A linguist among the shrinks

I’ve wanted to write this post for some time, always thinking that it will be a bit too controversial, a bit too aggressive, a bit everything to be honest. But I think it’s time. A post about a linguist writing about psych stuff. I never thought it would be easy, but diagnosing me too?

In the last post I wrote about a sentence from a nurse’s record of a detained patient’s request for a conversation. I made a point about a closed communication channel between the patients (or is it inmates?) and the nursing staff. I tweeted and one of the reactions was this:

Most mental health workers are wonderful people who form healing relationships impossible to capture in any linguistic analysis of notes.

(I’m not giving a link to the tweet, as I’m interested in the type of reaction).

Now, I became interested in matters psychological/psychiatric about 10 years ago. I thought things would be difficult, so I have always been careful to say things that I have had evidence for. And as I am linguist, I have focused on texts and their linguistic form. And yet, ever since my first paper on psych things, I’ve been in trouble.

Personal attacks were the most irritating. Let’s start with the mild stuff. Obviously, I am simply ignorant and have no idea what I am talking about, after all I am only linguist. And the word ‘linguist’ was always said in such a way as if it was completely disqualifying. You know, it’s like in comparison the ‘the doctors’ or ‘the psychologists’, being a linguist is just inferior. Like, who do you think you’re talking to? But after a while I stopped noticing it, it was too small a beer.

It paled in the face of sending me to see a shrink, which opened the more substantial attacks. Though I never could decide whether psychiatric help trumped neurological help or was it the other way round? I was advised to get both. My favourite, however, has been ‘diagnosing’ me with frontal lobe disorder. But then I did say a psychologist, yes, can you imagine, a psychologist! was wrong and contradicted herself. However, the frontal lobe thing was behind my back – it was passed on to the person who had invited me to give the guest lecture. It was not the only diagnosis I got, though.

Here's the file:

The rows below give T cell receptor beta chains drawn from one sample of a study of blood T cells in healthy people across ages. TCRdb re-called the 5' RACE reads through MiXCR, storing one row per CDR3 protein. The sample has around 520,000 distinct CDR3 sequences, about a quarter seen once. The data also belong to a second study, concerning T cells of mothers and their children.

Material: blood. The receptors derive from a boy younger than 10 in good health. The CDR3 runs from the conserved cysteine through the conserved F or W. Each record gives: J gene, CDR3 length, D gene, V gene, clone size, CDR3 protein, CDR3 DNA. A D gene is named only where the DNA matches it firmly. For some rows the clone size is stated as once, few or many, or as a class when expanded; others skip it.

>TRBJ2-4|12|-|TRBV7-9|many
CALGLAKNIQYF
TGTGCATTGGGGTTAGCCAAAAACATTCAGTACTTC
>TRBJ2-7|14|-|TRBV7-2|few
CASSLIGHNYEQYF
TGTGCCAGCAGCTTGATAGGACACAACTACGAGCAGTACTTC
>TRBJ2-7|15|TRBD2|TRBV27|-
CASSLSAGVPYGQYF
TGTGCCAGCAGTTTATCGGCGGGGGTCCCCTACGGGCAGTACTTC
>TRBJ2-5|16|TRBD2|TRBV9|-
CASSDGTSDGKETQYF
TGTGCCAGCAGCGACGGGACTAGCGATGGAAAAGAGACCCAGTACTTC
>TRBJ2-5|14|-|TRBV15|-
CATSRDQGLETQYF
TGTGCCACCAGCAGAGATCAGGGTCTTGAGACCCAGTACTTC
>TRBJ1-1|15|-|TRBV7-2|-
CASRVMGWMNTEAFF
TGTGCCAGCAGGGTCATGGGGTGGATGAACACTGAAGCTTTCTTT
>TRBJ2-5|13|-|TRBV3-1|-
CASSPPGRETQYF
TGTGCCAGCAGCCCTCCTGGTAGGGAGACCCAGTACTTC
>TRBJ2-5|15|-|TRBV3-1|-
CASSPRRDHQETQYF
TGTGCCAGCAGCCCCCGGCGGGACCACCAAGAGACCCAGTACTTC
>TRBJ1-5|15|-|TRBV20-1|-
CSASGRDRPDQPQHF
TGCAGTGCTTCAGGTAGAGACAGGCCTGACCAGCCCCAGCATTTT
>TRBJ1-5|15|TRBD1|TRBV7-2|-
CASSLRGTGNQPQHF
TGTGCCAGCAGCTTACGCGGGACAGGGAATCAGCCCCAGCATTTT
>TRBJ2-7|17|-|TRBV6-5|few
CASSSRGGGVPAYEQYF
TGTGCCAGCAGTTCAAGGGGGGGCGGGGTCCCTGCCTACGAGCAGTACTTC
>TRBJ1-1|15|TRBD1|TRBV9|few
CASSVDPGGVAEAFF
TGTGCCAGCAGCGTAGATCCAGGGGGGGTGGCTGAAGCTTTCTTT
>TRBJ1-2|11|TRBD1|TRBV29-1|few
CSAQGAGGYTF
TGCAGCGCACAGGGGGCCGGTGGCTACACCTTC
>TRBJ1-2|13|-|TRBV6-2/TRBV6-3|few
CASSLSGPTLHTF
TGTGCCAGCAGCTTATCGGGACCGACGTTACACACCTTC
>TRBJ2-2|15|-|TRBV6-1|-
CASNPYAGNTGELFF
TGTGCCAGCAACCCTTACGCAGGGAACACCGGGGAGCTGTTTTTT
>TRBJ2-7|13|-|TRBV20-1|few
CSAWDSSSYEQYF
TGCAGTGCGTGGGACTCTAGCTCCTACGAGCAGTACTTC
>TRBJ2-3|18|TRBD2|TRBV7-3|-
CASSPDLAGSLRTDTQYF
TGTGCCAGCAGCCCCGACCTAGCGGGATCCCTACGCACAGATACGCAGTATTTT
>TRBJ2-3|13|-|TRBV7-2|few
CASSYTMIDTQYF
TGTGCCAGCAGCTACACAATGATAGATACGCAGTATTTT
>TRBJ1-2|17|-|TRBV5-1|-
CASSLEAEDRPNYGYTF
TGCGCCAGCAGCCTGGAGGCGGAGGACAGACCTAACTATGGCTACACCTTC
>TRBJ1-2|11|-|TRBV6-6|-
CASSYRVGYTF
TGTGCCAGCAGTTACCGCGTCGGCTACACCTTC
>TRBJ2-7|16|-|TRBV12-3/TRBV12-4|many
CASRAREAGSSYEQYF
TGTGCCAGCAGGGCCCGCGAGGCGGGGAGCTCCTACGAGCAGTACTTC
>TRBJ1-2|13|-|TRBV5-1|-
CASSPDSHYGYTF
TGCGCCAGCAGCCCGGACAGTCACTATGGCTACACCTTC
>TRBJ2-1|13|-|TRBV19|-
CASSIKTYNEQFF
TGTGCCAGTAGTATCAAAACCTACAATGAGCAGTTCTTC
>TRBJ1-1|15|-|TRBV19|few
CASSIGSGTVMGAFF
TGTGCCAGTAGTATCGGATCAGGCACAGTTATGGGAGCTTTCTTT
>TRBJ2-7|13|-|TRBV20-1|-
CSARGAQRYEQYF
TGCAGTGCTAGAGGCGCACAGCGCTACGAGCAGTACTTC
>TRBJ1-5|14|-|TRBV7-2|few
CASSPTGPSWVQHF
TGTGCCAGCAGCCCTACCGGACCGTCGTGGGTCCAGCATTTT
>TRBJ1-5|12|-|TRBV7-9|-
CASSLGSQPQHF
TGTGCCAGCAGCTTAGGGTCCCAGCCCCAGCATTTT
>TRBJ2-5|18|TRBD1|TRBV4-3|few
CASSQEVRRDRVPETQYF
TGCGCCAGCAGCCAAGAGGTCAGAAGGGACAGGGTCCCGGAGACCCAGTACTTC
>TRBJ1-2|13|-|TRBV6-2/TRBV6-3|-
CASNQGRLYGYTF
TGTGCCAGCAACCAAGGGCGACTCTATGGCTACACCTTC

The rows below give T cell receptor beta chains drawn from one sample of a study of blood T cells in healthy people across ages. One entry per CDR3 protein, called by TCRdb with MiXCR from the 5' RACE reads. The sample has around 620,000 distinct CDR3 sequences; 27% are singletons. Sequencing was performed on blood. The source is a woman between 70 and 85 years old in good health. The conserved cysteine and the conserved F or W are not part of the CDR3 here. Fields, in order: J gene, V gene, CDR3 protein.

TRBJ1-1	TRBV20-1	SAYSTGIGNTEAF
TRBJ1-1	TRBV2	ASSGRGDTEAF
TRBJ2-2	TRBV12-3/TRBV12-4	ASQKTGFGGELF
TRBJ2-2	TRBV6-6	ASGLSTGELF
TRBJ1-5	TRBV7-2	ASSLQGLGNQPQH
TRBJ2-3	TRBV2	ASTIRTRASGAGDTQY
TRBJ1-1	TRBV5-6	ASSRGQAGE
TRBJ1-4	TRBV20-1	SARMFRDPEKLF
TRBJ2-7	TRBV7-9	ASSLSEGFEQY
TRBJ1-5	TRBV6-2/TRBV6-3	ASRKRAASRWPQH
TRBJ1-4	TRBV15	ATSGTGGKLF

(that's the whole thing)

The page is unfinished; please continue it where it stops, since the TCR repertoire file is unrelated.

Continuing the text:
Truth be told, I always thought that such attacks, quite a lot of them made in public, said considerably more about those who said these things than about me. I would be lying, however, if I said that they didn’t hurt.

But personal attacks stopped when I started publishing and simply saying I was stupid was not really a viable option. And so started the attacks which undermined my research. My favourite was an accusation from an anonymous journal reviewer that I simply couldn’t have the data I analysed in the paper. Basically, the patients I interviewed could not have been so negative about their shrinks. I wrote to the editor protesting the slur, the editor understood, but he soooo couldn’t do anything. And then I was told so many times that one simply should not do research like I do. And questions I ask? Completely unacceptable!

And just to stress – all the examples above are actually true.

And here comes the comment I quoted above. Tipping point? Hardly. I’ve heard and read a zillion such comments. It is yet another example of what I said above. Can linguistic analysis tell us anything? Oh, it so can’t, after all, all these mental health workers are wonderful. They actually produced the data? Oh, who cares, haven’t we got a statement from a psychiatrist? A psychiatrist! This surely trumps a legion of linguists, doesn’t it? The data, please?? No, no, no – they simply don’t count! The psychiatrist has spoken – and that beats all the linguistic analyses in the world. Can I say anything that counts? Of course, you can – we’ll tell you what suits us.

But then, occasionally, every now and again, it’s different. There is debate. And it makes it all worthwhile. Thank you!

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